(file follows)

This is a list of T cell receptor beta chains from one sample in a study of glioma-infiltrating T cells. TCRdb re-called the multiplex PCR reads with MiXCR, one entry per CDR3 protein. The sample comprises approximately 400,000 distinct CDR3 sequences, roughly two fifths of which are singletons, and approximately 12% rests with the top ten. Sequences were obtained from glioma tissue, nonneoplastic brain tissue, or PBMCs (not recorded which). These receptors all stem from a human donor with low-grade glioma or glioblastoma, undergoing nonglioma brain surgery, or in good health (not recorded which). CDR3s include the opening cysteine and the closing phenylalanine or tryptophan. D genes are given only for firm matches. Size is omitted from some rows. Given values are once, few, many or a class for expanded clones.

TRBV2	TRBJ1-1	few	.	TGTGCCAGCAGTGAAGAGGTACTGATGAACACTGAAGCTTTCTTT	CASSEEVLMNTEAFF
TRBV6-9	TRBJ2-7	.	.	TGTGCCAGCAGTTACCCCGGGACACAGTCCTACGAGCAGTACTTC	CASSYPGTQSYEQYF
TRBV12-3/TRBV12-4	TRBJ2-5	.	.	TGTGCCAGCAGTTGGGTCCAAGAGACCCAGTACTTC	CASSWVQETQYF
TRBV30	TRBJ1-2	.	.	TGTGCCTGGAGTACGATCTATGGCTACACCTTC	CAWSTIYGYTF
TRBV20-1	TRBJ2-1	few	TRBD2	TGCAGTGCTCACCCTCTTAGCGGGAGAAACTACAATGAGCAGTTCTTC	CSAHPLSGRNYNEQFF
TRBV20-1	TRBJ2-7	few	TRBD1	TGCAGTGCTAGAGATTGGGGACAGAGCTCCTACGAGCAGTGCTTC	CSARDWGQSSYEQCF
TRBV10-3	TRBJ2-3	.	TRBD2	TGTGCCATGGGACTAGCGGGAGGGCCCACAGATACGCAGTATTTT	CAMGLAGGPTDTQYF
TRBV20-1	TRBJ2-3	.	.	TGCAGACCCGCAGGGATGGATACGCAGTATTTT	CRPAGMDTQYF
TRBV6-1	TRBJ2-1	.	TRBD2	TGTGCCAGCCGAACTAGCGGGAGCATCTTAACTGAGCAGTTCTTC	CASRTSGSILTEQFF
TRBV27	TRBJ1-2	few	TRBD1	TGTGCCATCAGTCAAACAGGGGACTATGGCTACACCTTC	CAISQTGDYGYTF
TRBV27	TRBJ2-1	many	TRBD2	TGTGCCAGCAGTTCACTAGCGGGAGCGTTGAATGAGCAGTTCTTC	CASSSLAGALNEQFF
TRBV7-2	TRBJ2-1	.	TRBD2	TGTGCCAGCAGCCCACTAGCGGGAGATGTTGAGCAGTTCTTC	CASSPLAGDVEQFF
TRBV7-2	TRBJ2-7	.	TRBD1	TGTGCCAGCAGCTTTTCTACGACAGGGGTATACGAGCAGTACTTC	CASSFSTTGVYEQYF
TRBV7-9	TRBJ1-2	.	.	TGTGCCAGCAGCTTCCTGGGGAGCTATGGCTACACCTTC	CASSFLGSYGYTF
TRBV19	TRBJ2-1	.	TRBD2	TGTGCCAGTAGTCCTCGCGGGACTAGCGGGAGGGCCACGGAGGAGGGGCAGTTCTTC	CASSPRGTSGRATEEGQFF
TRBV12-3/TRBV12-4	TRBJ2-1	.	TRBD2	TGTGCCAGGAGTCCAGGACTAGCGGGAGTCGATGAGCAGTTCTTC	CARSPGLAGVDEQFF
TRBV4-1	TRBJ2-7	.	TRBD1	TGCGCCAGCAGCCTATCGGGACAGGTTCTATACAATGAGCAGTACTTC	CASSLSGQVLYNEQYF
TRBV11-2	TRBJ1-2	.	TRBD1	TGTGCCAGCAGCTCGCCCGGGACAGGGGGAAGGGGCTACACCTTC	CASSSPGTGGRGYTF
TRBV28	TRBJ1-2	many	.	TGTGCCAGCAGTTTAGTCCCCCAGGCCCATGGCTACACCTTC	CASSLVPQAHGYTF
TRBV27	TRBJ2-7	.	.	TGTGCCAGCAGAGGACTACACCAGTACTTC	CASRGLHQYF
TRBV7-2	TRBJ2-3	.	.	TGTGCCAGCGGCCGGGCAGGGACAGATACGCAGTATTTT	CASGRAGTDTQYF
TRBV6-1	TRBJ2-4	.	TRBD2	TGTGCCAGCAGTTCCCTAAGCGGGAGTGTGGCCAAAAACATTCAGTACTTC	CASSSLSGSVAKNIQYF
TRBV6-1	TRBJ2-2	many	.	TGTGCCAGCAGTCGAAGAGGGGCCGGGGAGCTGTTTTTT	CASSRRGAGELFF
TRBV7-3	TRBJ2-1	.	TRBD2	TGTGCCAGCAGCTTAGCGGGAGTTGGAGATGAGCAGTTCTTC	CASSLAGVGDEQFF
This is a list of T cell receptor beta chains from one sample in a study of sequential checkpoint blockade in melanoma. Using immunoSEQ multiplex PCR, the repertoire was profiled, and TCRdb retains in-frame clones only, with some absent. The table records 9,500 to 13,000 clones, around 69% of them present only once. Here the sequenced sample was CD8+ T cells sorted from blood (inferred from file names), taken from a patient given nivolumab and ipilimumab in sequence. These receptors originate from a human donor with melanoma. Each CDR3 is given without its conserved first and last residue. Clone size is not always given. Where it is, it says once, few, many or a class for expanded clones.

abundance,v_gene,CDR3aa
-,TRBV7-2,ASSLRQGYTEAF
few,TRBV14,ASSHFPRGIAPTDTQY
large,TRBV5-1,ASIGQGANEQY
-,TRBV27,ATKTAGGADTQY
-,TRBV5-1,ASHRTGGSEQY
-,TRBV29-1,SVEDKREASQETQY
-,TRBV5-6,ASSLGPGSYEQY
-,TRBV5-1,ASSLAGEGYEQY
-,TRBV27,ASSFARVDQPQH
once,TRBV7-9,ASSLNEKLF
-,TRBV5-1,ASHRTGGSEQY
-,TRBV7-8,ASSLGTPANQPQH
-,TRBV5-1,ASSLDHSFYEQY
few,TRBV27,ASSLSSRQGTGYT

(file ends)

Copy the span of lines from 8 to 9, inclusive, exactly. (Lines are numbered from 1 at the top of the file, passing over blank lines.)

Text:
TRBV10-3	TRBJ2-3	.	TRBD2	TGTGCCATGGGACTAGCGGGAGGGCCCACAGATACGCAGTATTTT	CAMGLAGGPTDTQYF
TRBV20-1	TRBJ2-3	.	.	TGCAGACCCGCAGGGATGGATACGCAGTATTTT	CRPAGMDTQYF